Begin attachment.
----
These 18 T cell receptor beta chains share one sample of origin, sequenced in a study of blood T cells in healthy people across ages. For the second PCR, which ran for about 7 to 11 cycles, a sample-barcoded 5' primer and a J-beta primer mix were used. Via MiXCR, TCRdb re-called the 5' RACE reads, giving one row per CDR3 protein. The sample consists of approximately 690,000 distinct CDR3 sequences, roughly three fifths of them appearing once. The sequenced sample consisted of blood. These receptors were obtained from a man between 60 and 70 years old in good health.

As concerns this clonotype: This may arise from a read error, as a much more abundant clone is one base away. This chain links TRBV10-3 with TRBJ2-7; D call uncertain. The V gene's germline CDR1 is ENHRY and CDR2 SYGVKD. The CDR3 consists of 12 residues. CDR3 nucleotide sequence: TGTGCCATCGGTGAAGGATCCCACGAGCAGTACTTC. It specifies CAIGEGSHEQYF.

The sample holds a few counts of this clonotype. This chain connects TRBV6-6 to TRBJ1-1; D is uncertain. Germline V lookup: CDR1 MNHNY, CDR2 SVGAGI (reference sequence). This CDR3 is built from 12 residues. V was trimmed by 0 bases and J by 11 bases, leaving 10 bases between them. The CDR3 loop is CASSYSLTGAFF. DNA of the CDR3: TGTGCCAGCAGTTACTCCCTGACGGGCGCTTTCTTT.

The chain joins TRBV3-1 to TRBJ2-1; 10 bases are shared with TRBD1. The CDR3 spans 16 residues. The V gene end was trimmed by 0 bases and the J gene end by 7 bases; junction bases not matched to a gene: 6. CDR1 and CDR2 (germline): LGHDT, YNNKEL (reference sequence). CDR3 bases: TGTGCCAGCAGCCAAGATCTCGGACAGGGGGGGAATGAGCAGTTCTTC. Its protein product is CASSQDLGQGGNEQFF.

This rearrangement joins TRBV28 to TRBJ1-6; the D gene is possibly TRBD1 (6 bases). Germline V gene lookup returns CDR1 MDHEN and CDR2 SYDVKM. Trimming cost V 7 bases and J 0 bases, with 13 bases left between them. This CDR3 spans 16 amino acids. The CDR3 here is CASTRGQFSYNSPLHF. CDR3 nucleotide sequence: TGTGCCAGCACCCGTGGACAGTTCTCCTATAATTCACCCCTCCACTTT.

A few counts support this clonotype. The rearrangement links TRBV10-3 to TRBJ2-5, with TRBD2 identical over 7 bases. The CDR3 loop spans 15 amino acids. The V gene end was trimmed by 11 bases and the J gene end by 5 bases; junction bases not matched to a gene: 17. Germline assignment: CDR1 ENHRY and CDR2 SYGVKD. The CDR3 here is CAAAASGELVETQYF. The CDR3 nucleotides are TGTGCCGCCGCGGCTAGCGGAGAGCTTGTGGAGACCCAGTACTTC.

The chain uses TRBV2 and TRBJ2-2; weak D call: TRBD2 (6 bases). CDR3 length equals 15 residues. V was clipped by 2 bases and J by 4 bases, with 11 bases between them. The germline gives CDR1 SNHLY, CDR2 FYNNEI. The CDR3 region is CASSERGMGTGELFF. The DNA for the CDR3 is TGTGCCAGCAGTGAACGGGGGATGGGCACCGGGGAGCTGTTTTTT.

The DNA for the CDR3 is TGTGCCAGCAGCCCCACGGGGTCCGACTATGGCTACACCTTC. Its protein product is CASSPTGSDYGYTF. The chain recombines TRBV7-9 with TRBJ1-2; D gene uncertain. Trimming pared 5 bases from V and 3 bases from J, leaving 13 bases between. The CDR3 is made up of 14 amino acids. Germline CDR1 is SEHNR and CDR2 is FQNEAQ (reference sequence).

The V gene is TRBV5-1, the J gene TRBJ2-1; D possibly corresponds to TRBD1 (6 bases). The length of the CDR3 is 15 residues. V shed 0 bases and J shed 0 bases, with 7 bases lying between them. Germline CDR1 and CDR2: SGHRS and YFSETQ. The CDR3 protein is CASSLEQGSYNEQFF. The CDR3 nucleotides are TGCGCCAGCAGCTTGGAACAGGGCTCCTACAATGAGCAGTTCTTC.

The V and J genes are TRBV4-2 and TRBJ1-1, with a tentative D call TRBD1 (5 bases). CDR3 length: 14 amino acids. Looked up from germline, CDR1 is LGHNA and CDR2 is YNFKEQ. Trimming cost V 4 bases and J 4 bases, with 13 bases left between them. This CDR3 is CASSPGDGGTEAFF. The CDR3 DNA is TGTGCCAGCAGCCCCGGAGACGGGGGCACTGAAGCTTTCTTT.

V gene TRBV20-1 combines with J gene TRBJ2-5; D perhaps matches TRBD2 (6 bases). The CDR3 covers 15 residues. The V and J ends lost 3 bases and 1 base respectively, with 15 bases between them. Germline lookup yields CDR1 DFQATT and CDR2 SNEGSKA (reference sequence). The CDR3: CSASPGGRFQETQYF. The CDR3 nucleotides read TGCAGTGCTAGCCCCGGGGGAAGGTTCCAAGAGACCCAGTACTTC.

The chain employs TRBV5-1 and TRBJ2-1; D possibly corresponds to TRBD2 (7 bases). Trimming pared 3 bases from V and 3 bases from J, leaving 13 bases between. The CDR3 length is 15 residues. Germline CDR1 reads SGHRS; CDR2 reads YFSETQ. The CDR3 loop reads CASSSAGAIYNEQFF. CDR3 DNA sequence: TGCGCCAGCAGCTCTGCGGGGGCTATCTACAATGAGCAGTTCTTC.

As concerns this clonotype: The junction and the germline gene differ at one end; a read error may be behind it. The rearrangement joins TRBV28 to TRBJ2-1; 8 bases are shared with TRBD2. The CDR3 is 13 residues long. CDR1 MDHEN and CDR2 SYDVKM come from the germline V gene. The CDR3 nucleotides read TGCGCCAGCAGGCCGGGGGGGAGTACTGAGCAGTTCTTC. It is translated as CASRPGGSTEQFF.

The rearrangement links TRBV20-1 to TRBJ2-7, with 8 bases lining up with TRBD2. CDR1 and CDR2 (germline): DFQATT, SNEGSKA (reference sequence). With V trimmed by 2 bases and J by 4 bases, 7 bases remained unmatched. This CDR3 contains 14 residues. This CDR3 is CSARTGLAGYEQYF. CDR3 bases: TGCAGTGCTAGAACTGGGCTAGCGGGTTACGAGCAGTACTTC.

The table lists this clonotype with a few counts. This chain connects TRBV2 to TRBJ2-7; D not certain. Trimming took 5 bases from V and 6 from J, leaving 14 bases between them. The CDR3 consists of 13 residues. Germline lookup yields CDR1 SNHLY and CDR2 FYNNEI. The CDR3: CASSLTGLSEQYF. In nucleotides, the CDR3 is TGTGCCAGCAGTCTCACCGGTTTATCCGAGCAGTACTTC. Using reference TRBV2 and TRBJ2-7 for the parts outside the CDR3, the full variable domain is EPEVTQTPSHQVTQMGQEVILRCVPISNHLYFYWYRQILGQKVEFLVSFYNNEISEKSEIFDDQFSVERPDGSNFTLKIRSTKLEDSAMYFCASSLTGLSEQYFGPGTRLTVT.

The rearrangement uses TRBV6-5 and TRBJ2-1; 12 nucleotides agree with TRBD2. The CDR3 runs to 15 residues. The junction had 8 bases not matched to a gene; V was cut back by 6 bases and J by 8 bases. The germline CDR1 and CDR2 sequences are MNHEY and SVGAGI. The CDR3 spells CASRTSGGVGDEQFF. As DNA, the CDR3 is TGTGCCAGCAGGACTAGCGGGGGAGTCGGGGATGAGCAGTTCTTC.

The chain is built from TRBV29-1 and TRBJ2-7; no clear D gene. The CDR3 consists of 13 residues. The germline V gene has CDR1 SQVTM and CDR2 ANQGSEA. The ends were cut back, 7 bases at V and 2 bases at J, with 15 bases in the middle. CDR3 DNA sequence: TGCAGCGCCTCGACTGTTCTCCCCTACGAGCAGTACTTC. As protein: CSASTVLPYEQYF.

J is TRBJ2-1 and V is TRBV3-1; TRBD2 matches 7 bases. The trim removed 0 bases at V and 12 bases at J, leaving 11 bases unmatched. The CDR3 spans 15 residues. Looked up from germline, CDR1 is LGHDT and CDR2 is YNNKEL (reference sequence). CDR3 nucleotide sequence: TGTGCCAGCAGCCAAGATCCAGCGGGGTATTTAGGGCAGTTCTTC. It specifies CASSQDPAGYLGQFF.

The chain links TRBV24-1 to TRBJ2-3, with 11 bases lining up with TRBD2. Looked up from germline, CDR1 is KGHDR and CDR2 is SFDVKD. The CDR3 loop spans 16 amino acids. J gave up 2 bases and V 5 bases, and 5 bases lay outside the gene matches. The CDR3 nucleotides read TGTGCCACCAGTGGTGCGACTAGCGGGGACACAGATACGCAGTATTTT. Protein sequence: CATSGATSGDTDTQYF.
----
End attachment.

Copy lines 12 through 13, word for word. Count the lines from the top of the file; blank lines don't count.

The chain employs TRBV5-1 and TRBJ2-1; D possibly corresponds to TRBD2 (7 bases). Trimming pared 3 bases from V and 3 bases from J, leaving 13 bases between. The CDR3 length is 15 residues. Germline CDR1 reads SGHRS; CDR2 reads YFSETQ. The CDR3 loop reads CASSSAGAIYNEQFF. CDR3 DNA sequence: TGCGCCAGCAGCTCTGCGGGGGCTATCTACAATGAGCAGTTCTTC.

As concerns this clonotype: The junction and the germline gene differ at one end; a read error may be behind it. The rearrangement joins TRBV28 to TRBJ2-1; 8 bases are shared with TRBD2. The CDR3 is 13 residues long. CDR1 MDHEN and CDR2 SYDVKM come from the germline V gene. The CDR3 nucleotides read TGCGCCAGCAGGCCGGGGGGGAGTACTGAGCAGTTCTTC. It is translated as CASRPGGSTEQFF.